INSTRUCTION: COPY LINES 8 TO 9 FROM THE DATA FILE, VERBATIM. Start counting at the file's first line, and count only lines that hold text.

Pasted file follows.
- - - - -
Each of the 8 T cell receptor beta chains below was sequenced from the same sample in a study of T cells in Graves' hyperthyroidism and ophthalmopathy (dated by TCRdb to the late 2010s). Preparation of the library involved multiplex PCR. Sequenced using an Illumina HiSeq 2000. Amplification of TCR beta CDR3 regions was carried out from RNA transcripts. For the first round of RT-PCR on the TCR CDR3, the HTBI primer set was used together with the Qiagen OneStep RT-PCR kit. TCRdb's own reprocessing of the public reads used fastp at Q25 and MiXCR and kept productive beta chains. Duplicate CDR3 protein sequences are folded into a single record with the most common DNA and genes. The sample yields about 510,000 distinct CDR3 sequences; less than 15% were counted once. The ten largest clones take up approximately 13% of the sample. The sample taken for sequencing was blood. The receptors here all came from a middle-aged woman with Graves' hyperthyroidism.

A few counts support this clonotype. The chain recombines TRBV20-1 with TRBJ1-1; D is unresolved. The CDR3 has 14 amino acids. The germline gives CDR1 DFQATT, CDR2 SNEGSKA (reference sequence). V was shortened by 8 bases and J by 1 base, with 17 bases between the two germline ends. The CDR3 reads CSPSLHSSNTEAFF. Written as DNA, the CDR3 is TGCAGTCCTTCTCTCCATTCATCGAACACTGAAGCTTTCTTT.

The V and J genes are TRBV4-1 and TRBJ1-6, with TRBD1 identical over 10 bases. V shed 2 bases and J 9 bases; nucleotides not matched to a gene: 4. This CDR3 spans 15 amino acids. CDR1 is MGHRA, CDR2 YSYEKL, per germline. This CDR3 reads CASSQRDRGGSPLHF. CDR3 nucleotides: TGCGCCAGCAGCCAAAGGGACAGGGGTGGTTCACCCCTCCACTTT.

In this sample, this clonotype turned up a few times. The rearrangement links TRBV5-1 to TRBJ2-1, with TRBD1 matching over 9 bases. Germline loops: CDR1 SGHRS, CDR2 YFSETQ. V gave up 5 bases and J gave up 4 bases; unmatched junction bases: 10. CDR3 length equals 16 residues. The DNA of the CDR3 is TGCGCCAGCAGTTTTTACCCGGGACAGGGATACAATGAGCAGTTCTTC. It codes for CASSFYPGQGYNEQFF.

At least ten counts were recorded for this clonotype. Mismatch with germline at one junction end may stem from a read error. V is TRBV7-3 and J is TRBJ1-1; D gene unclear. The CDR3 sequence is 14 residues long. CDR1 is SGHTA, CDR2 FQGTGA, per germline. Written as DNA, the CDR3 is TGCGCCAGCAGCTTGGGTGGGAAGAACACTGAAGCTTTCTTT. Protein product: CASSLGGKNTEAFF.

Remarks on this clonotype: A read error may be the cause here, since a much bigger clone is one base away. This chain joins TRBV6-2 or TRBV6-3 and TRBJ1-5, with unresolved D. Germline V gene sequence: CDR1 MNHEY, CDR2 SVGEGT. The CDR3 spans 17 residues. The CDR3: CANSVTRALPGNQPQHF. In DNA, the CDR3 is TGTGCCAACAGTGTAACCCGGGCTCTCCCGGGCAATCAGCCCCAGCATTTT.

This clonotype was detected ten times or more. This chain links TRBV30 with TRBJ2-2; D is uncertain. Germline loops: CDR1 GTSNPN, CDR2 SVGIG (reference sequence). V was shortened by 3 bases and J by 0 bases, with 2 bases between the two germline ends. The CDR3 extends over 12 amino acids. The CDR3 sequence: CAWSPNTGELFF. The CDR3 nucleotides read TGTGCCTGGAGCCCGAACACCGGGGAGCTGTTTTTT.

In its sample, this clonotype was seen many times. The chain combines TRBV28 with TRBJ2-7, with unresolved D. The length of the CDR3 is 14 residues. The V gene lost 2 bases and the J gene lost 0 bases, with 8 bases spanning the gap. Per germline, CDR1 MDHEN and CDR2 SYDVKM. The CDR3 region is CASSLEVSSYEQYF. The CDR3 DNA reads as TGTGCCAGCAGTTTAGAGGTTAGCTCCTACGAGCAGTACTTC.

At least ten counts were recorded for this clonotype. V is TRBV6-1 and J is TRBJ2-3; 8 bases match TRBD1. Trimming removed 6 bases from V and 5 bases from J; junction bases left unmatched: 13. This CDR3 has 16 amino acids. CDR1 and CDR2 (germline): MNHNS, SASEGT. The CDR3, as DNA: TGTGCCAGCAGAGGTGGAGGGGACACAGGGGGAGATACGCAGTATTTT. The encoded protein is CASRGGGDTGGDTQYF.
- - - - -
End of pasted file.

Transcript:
In its sample, this clonotype was seen many times. The chain combines TRBV28 with TRBJ2-7, with unresolved D. The length of the CDR3 is 14 residues. The V gene lost 2 bases and the J gene lost 0 bases, with 8 bases spanning the gap. Per germline, CDR1 MDHEN and CDR2 SYDVKM. The CDR3 region is CASSLEVSSYEQYF. The CDR3 DNA reads as TGTGCCAGCAGTTTAGAGGTTAGCTCCTACGAGCAGTACTTC.

At least ten counts were recorded for this clonotype. V is TRBV6-1 and J is TRBJ2-3; 8 bases match TRBD1. Trimming removed 6 bases from V and 5 bases from J; junction bases left unmatched: 13. This CDR3 has 16 amino acids. CDR1 and CDR2 (germline): MNHNS, SASEGT. The CDR3, as DNA: TGTGCCAGCAGAGGTGGAGGGGACACAGGGGGAGATACGCAGTATTTT. The encoded protein is CASRGGGDTGGDTQYF.